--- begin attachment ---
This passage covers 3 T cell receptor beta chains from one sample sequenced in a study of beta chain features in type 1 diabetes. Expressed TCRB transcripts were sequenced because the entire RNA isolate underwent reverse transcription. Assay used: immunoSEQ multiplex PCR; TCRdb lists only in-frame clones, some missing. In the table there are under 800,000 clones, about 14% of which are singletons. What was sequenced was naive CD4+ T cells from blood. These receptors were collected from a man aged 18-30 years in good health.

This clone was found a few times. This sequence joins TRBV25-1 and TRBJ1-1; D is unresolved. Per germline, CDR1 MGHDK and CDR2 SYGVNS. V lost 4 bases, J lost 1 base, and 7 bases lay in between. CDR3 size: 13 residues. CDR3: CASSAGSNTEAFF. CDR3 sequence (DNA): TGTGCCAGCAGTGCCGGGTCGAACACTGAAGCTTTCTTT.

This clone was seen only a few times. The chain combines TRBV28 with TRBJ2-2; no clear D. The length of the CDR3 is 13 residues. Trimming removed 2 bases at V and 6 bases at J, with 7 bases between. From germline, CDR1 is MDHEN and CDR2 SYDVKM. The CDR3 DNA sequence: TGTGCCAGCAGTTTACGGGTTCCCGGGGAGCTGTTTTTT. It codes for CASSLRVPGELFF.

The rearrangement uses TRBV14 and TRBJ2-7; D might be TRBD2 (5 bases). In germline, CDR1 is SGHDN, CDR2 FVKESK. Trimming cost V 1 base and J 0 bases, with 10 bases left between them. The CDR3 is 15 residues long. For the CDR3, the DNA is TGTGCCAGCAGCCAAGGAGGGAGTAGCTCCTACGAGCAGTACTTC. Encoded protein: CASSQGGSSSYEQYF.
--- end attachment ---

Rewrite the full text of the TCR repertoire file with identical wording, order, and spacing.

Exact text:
This passage covers 3 T cell receptor beta chains from one sample sequenced in a study of beta chain features in type 1 diabetes. Expressed TCRB transcripts were sequenced because the entire RNA isolate underwent reverse transcription. Assay used: immunoSEQ multiplex PCR; TCRdb lists only in-frame clones, some missing. In the table there are under 800,000 clones, about 14% of which are singletons. What was sequenced was naive CD4+ T cells from blood. These receptors were collected from a man aged 18-30 years in good health.

This clone was found a few times. This sequence joins TRBV25-1 and TRBJ1-1; D is unresolved. Per germline, CDR1 MGHDK and CDR2 SYGVNS. V lost 4 bases, J lost 1 base, and 7 bases lay in between. CDR3 size: 13 residues. CDR3: CASSAGSNTEAFF. CDR3 sequence (DNA): TGTGCCAGCAGTGCCGGGTCGAACACTGAAGCTTTCTTT.

This clone was seen only a few times. The chain combines TRBV28 with TRBJ2-2; no clear D. The length of the CDR3 is 13 residues. Trimming removed 2 bases at V and 6 bases at J, with 7 bases between. From germline, CDR1 is MDHEN and CDR2 SYDVKM. The CDR3 DNA sequence: TGTGCCAGCAGTTTACGGGTTCCCGGGGAGCTGTTTTTT. It codes for CASSLRVPGELFF.

The rearrangement uses TRBV14 and TRBJ2-7; D might be TRBD2 (5 bases). In germline, CDR1 is SGHDN, CDR2 FVKESK. Trimming cost V 1 base and J 0 bases, with 10 bases left between them. The CDR3 is 15 residues long. For the CDR3, the DNA is TGTGCCAGCAGCCAAGGAGGGAGTAGCTCCTACGAGCAGTACTTC. Encoded protein: CASSQGGSSSYEQYF.